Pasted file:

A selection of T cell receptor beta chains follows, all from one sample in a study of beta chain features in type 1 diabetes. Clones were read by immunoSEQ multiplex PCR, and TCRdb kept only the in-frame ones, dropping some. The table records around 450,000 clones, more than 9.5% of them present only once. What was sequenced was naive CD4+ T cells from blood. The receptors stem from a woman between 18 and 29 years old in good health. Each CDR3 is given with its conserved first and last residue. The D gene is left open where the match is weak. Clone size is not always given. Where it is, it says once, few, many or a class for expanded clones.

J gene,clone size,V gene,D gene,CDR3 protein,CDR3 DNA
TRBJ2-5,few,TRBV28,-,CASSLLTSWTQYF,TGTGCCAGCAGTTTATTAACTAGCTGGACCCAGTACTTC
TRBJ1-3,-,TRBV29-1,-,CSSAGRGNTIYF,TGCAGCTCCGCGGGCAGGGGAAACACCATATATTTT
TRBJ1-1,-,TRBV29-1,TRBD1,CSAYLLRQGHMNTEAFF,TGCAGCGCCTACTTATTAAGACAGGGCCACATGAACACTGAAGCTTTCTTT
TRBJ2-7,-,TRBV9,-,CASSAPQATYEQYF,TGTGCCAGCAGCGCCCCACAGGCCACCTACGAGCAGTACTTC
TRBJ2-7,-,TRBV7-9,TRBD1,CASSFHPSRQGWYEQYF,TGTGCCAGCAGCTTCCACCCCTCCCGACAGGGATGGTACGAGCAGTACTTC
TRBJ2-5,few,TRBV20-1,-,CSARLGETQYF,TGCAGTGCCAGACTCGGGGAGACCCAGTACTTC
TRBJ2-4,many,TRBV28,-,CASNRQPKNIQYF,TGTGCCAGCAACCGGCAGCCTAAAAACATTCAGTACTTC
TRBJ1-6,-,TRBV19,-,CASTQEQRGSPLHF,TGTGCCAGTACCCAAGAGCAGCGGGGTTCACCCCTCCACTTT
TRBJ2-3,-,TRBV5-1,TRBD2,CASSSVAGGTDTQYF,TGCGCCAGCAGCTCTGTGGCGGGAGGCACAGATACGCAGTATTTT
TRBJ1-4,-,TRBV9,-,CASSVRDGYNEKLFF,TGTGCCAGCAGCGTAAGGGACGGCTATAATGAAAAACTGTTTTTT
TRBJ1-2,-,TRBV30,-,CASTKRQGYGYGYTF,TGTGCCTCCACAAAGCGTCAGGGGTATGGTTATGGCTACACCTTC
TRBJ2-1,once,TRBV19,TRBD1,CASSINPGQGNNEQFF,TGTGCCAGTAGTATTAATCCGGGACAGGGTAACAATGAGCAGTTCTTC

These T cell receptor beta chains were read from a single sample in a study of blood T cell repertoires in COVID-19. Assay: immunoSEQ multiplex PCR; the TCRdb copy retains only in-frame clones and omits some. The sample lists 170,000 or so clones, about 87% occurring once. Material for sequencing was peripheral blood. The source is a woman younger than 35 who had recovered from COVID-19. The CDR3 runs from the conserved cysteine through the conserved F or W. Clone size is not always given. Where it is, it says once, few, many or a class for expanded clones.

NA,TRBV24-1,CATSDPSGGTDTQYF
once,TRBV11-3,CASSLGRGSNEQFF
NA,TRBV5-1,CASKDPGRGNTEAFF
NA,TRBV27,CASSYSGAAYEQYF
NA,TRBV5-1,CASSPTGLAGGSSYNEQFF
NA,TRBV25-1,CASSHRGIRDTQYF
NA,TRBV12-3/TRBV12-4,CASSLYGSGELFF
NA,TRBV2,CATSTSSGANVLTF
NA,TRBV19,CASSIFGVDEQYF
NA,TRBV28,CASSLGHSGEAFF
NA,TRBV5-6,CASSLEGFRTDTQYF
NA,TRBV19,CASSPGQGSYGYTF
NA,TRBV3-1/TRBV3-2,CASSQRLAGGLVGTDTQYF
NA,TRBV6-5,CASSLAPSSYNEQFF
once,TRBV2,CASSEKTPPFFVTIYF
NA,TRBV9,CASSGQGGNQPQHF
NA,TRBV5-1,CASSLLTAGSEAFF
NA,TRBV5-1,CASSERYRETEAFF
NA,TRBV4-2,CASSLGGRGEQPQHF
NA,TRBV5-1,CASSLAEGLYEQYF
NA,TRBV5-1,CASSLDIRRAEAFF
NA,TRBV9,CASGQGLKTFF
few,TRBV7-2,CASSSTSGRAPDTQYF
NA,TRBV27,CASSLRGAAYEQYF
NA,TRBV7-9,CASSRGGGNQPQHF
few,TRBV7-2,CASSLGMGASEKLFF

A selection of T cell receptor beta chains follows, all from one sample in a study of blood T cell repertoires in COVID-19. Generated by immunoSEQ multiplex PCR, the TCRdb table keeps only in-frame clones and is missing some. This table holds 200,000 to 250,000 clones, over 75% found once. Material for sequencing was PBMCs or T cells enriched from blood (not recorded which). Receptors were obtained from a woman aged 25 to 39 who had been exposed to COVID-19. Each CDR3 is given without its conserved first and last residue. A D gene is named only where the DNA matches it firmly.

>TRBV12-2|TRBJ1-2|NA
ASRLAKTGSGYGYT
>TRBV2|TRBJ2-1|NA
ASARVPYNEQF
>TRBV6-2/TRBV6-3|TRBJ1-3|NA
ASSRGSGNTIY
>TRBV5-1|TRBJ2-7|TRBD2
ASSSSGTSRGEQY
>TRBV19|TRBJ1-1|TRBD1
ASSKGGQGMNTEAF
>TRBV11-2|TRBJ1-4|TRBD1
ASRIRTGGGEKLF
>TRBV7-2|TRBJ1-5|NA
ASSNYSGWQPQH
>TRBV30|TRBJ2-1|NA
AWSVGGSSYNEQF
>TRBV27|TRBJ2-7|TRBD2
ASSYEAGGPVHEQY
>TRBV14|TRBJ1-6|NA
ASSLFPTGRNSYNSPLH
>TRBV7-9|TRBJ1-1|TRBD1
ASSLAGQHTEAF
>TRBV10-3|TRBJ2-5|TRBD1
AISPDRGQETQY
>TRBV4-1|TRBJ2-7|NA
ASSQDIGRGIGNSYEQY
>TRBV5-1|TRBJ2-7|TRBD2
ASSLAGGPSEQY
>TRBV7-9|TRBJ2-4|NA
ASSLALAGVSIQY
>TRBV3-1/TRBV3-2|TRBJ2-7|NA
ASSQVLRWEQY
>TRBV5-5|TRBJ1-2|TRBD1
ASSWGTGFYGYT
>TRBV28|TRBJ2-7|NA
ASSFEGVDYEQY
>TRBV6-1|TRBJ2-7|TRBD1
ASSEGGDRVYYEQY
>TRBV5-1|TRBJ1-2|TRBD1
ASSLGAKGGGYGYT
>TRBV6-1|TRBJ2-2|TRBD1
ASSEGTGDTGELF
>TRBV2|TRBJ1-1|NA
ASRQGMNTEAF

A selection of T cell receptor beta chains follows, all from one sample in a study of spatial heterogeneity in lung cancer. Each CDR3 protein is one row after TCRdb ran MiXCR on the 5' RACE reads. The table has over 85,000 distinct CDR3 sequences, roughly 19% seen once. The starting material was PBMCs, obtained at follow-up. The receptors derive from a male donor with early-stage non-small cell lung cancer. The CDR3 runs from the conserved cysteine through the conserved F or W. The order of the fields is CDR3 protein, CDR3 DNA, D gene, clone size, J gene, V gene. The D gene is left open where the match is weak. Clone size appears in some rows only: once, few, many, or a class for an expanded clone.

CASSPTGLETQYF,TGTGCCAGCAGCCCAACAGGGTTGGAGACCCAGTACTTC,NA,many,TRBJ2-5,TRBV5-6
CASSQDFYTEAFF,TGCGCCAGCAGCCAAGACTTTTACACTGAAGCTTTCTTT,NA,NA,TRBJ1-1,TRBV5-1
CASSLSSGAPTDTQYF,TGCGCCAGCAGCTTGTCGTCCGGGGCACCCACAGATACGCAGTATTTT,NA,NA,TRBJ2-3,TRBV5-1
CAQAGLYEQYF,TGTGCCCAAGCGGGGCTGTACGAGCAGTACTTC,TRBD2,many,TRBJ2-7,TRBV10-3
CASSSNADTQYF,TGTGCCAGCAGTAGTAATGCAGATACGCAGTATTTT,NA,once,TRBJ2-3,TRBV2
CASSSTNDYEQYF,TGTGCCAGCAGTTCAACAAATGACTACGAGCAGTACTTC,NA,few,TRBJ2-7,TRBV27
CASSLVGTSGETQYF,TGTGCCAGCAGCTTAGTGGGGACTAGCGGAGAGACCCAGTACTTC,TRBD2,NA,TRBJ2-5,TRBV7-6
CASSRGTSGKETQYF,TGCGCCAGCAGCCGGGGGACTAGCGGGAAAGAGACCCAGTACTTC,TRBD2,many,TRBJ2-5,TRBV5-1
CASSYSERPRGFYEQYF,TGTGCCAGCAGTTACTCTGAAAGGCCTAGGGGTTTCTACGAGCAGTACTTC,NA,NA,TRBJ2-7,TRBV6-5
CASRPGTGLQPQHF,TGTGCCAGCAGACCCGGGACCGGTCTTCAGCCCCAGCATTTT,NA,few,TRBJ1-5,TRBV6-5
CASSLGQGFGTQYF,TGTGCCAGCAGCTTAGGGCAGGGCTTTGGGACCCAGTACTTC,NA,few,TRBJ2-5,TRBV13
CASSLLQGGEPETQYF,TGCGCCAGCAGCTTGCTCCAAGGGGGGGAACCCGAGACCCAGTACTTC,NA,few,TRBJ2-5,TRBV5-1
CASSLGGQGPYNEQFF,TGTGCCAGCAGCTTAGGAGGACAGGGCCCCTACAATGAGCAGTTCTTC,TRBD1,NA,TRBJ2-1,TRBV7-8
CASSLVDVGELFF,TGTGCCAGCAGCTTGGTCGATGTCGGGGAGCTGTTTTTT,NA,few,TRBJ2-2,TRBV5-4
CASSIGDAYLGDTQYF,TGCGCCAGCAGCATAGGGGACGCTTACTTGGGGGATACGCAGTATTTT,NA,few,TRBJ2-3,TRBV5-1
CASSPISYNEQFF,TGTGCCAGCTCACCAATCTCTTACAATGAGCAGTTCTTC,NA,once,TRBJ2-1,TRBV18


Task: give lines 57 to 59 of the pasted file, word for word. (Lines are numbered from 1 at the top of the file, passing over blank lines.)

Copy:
>TRBV30|TRBJ2-1|NA
AWSVGGSSYNEQF
>TRBV27|TRBJ2-7|TRBD2